Florida's math textbook reviewer who found most CRT issues was a 'guest' reviewer

"Expert" reviewers found less CRT issues
Posted at 9:36 AM, May 16, 2022

Editor's Note:
Based on inaccurate information provided by the Florida Department of Education, an earlier version of this story incorrectly stated the company that published the material reviewed by Chris Allen.  The material was published by Pearson.

Original Story:

Chris Allen isn’t shy about what she found when she reviewed math textbooks for Florida's Department of Education.

“It wasn’t just critical race theory that I found. They had social justice issues, their data wasn’t accurate or up to date,” she said describing the math textbooks she reviewed for the state.

But most of the issues Allen flagged as a reviewer surrounded the inclusion of critical race theory (CRT).

“I feel like just based on those findings, that the state should not approve the curriculum,” she told Investigative Reporter Katie LaGrone recently.

The Indian River County mom is also a member of the predominately conservative group, Moms for Liberty. She said she has one son who attends a public elementary school.

Allen said she volunteered to be a state reviewer after evaluating textbooks in her own district and finding issues, she said, her local district ignored.

“Our school board is quick to dismiss what we found. The exact same findings I gave to the state, were the same ones I gave to our district,” she explained.

As part of her state review, Allen evaluated two high school-level math textbooks — Precalculus and Thinking Critically published by Pearson. Both the textbooks were, originally, rejected by the state for including prohibited topics like critical race theory. Allen flagged the textbooks for containing social-emotional learning and critical race theory.

“Saying that racism is embedded in American history is considered critical race theory,” she said of some of the problems she noted in her evaluations.

In one example, she described one question measuring racial prejudice by age and political affiliation. In another example, she wrote how one sentence about racism stated, “as a matter of fact that most people have sight or moderate bias depending on age.” Allen also questioned how climate change was portrayed and noted that some elements in one of the textbooks were “agenda-driven” and “bias” to what the author believed was important.

Allen took pictures of two of the problems she found issues with. Both pictures ended up on the state’s website as examples it obtained from the public.

According to all reviewer evaluations recently released by Florida’s Department of Education (FDOE), Allen was the only reviewer to find critical race theory in the two textbooks she critiqued.

The textbook called “Precalculus” was also evaluated by Jordan Adams, a civics education specialist who works at a conservative college in Hillsdale, Michigan. We recently revealed how Adams was, at least, one person recruited by FDOE from out of state to find CRT problems in textbooks. According to his reviews of the same textbook, he did not flag any CRT issues.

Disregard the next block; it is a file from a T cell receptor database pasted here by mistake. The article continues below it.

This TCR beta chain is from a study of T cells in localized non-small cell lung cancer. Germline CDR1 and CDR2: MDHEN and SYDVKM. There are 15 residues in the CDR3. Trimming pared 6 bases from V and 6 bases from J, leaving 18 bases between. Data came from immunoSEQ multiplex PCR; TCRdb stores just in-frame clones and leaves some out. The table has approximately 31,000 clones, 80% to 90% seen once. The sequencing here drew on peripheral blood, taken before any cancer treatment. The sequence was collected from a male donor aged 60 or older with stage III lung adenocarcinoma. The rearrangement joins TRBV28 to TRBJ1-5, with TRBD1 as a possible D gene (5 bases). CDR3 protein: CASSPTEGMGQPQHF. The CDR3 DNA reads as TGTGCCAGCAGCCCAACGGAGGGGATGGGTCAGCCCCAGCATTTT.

When asked why she found CRT issues in the textbook and Adams didn’t, Allen responded “It could be that, you know, he didn’t want to take up as much space as I did.”

In one of his reviews, Adams noted that one passage “may violate” state rules prohibiting critical race theory when it included racism on several pages. But Adams, ultimately, deemed the passage was in “fair alignment” with state standards and rules.

Allen said she participated in the state review as a “guest” reviewer not an “expert” reviewer. Guest reviewers, according to state rules, Call for Guest Reviewers aren’t paid for their evaluations and don’t need to hold special qualifications unlike expert reviewers who must hold a special credential in the field of mathematics. Though, in our recent investigation, we found that was not the case. Guest reviewers also evaluate material after expert reviewers have submitted their input.

Allen said she has a degree in aerospace engineering but would not disclose if she is currently employed.

“I’d like to keep my employment private,” she told Reporter LaGrone.

How much weight her input and other guest reviewers had on the books rejected by the state remains unknown. FDOE has not provided details about its process nor has it released copies of all the math problems flagged by the few reviewers who noted issues. FDOE has also not released details on how 28 of the 54 rejected textbooks were revised before the state placed them on its approved list of math textbooks.

When asked about its reviewers, FDOE Press Secretary Cassie Paleis stated in an email, “the Florida Department of Education sought reviewers to evaluate materials, and the reviewers who conducted these evaluations were qualified.”

The lack of transparency is part of the reason Representative Anna Eskamani, a Democrat representing Orlando, said the entire process doesn’t add up to an honest review.

“This entire process has been lacking transparency,” said Eskamani. When asked about Allen’s “guest” reviewer evaluations, Eskamani added, “not only was the one evaluator that had concerns about this not a legitimate evaluator but finding CRT in these textbooks was close to impossible. It’s not an issue,” she said.

But not if you ask Chris Allen. She maintains what she found shouldn’t be allowed in schools and she’s glad the FDOE gave her an opportunity to say so.

“I don’t personally feel like you have to have a double master’s degree or certification to review a math book. I mean, I did tutoring when I was in high school for the lessons that were taught,” Allen said.